In 1975 the UK saw the publication of its first LGBT magazine, Gay Left. The magazine focused heavily on politics, as it was created by members of the recently dissolved Gay Liberation Front, and The Gay Marxist Group. Its main goal was to highlight the oppression of gay men and women under capitalism, and to convince readers that Socialism would be a better alternative. It remained in publication until 1980, when many contributors were arrested under false pretences by the Thatcher government.
In 1976, Sinister Wisdom, a lesbian-focused magazine began publication. Created by Catherine Nicholson and Harriet Ellenberger in Charlotte, North Carolina; each issue contained poetry, creative writing, critical theory, feminist writings, and literary criticism. It remains in publication to this day, and is the world’s longest running lesbian-focused magazine.
The 1980’s saw a decline in new LGBT publications in America, as the community was forced to direct all its energy to the AIDS crisis. Because of the growing pandemic, mainstream magazines began to cover LGBT issues directly, and in a more sympathetic light. TIME Magazine dedicated well over a dozen cover stories to the AIDS crisis in the latter half of the 1980s, and early 1990s, though no cover space was dedicated to the community most affected.
During America’s LGBT media crunch in the 1980s, the UK did see a bit of a resurgence with the publication of GT (Gay Times) Magazine in 1984. The magazine originally focused specifically on gay and bisexual men, but over time has grown to include content for lesbians, transgender men and women, as well as genderqueer individuals.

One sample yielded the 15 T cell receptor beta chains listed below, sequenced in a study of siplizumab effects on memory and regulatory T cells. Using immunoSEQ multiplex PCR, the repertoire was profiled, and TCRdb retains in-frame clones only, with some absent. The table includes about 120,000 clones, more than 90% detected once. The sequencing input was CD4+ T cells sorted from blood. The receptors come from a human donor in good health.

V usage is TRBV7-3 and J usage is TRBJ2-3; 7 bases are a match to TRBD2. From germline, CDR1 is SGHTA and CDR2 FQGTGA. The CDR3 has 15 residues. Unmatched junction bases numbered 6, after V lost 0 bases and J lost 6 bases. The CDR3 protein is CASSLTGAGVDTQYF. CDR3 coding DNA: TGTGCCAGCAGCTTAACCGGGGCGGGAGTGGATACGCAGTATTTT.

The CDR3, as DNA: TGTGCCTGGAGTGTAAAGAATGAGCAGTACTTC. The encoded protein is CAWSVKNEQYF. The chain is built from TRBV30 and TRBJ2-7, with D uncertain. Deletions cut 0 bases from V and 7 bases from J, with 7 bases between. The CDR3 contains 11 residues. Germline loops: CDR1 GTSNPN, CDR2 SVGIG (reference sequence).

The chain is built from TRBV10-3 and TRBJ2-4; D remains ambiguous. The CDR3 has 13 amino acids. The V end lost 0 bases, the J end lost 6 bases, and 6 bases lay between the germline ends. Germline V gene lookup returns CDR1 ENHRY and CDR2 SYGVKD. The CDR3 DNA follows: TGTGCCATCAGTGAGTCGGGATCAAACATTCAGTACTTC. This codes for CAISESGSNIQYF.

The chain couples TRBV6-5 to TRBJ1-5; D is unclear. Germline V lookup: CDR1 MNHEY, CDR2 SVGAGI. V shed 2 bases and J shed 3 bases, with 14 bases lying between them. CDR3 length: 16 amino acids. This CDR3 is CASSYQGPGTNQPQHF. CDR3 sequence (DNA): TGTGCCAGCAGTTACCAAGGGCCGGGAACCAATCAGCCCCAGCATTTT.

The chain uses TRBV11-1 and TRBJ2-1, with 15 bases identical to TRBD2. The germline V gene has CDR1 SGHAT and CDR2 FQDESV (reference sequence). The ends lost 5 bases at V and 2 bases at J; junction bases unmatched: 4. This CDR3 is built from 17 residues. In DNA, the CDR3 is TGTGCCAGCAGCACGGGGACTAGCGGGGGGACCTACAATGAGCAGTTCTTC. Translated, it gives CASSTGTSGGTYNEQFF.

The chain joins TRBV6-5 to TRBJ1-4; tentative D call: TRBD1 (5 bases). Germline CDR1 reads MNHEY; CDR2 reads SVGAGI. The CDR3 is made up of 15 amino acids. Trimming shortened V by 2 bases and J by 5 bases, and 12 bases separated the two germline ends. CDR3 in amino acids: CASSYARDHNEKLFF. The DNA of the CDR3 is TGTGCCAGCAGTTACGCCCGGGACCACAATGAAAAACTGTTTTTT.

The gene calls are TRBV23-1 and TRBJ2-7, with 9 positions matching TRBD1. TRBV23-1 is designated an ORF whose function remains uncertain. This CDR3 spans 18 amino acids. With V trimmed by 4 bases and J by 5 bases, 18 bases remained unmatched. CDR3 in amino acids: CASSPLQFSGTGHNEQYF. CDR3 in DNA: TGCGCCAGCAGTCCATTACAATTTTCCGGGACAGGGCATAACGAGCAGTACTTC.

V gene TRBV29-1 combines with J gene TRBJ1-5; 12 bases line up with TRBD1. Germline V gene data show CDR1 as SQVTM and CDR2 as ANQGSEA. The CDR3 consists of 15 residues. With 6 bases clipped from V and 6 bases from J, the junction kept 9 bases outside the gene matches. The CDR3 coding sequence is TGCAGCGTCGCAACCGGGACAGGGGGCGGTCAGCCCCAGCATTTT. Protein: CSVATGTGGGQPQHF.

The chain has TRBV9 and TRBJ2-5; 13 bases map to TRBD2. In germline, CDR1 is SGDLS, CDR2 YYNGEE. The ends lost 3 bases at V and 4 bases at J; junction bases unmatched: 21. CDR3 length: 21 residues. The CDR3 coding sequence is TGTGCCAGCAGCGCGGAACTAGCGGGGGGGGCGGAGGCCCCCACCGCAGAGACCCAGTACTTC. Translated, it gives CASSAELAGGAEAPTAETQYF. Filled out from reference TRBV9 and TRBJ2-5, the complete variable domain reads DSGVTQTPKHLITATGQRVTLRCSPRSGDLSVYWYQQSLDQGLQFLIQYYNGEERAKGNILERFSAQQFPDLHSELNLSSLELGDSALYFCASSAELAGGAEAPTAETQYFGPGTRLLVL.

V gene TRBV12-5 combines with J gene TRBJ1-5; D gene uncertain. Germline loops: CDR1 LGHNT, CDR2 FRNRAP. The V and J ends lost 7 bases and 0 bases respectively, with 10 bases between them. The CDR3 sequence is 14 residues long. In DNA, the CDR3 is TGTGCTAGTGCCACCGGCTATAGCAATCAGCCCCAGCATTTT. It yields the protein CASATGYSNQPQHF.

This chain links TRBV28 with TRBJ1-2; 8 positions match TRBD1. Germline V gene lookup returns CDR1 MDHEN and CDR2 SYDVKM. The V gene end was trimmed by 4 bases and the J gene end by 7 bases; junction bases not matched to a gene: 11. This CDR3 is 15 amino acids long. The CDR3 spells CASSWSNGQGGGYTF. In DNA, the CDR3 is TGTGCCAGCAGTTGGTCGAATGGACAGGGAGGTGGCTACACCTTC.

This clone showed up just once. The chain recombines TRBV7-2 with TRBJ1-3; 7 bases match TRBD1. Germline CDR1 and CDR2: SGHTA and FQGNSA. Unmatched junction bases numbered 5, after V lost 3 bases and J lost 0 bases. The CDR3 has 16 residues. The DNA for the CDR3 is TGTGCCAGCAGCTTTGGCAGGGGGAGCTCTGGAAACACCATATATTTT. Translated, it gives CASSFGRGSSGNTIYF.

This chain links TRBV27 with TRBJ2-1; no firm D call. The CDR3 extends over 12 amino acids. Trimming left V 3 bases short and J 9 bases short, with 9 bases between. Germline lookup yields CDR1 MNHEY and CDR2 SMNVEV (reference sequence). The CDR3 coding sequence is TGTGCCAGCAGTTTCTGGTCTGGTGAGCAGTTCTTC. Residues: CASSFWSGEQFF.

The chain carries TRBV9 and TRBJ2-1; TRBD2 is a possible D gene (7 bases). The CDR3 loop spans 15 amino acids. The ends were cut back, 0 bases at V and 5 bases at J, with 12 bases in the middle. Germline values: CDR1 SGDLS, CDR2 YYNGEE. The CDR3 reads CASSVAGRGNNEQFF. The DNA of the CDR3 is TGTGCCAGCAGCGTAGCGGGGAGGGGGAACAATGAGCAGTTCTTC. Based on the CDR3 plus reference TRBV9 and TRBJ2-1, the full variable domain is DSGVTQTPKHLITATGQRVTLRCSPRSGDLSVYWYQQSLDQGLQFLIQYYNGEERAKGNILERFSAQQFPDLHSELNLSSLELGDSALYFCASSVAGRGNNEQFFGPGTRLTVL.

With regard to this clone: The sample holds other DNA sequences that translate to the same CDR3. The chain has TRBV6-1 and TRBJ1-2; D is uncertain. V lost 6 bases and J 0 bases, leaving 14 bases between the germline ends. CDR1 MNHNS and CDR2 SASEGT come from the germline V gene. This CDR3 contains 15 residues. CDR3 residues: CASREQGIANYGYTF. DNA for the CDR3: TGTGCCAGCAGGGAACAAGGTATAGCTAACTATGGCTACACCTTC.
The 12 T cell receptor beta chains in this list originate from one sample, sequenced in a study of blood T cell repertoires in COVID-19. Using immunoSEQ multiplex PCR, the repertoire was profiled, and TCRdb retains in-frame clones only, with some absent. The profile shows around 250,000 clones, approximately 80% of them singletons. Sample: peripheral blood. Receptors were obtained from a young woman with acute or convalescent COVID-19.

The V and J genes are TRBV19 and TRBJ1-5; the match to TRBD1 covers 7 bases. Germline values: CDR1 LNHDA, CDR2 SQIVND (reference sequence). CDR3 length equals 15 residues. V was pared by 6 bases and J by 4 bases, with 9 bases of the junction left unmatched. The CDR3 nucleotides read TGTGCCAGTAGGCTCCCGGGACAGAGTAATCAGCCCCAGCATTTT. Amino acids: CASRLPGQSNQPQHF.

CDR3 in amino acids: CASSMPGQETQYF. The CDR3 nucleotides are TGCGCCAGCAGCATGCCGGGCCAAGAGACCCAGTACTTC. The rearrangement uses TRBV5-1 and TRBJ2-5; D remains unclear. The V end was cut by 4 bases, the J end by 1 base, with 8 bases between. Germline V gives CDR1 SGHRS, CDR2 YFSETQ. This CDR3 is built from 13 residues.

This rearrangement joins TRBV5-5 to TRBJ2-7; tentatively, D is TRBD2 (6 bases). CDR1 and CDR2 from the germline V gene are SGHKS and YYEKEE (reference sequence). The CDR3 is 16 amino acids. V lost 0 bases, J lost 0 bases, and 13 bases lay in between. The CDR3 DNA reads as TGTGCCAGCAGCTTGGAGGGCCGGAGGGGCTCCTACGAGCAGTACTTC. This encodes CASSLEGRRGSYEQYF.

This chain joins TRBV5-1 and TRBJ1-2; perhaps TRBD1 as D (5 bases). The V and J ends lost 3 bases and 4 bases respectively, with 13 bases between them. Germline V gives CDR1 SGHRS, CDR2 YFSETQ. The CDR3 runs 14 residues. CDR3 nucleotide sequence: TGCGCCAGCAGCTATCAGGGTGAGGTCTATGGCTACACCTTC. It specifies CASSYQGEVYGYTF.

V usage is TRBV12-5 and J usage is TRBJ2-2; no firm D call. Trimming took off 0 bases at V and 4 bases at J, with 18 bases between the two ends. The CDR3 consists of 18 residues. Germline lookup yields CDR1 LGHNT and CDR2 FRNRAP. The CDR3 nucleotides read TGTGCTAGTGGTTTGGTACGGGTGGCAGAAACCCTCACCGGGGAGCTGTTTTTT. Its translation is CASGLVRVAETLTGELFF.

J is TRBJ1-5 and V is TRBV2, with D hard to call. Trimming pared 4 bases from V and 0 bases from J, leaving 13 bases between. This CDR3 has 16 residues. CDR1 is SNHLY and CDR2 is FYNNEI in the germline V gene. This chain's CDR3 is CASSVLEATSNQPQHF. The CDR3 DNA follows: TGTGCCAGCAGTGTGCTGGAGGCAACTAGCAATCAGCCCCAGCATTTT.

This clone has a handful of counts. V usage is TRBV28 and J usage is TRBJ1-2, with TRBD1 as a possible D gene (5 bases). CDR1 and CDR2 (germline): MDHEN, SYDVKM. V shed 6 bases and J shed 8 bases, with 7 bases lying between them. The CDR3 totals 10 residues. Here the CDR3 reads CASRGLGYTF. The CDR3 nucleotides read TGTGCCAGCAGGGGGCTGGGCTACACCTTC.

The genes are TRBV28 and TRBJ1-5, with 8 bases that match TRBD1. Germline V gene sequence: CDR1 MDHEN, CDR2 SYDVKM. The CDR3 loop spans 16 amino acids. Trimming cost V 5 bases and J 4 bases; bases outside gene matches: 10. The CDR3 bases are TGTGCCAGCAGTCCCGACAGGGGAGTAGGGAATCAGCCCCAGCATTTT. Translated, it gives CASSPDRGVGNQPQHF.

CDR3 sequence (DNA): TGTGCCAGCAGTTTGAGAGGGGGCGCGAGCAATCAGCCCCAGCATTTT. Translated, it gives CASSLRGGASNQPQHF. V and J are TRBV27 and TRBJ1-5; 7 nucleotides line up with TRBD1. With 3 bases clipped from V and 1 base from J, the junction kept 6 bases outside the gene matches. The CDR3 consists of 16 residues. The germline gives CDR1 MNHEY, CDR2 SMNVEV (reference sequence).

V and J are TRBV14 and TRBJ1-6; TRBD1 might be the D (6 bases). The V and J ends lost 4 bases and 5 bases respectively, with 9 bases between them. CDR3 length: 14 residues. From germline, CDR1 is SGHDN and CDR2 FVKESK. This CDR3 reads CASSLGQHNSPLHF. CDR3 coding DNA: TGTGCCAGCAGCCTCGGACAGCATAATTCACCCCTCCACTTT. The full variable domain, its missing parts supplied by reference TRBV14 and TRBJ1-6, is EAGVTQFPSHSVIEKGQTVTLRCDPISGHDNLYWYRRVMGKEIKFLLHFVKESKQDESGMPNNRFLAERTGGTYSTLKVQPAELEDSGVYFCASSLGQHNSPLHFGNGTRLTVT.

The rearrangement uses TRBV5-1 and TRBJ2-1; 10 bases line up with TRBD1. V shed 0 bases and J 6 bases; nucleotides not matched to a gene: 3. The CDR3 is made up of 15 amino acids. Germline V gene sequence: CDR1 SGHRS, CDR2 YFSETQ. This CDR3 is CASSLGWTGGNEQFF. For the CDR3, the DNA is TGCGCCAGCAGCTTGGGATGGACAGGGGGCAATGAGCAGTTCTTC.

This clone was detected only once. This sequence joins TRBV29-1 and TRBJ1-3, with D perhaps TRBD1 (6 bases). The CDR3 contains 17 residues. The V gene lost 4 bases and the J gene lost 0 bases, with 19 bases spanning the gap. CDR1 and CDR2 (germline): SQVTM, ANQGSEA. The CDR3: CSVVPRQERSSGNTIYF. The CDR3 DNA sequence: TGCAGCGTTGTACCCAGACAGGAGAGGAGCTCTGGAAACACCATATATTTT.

The 1990’s saw a rise in LGBT acceptance in The West, with magazines such as OUT in the United States, and Attitude in the UK finding mainstream success on newsstands and online. The decade closed out with the now iconic cover of TIME Magazine featuring Ellen DeGeneres and the headline: “Yep, I’m Gay”.
The new millennium saw LGBT representation grow across the board. Magazines like OUT and The Advocate saw their subscription numbers rise as it became safer and more acceptable for people to come out of the closet, and we began to see magazines dedicated to transgender individuals such as Original Plumbing, FTM Magazine, and TG Life.
Soon, more and more mainstream publications started featuring queer content on a regular basis. With LGBT people appearing on the covers of magazines such as Entertainment Weekly, Vanity Fair, People, Newsweek, and even Parents Magazine.
Now in 2019, fifty years after Stonewall, and a hundred and twenty-two years since the publication of Jahrbuch für sexuelle Zwischenstufen, it doesn’t seem all that odd to see gay, lesbian, bisexual, transgender, and genderqueer people on the cover of your favorite magazines. Right alongside Beyonce, Barack Obama, and Jennifer Lawrence, you’ll see Lavern Cox, Gus Kenworthy, and RuPaul.
Where once it would have been shocking to see these people on magazines in line at your local grocery store… now, wonderfully, it isn’t all that queer at all.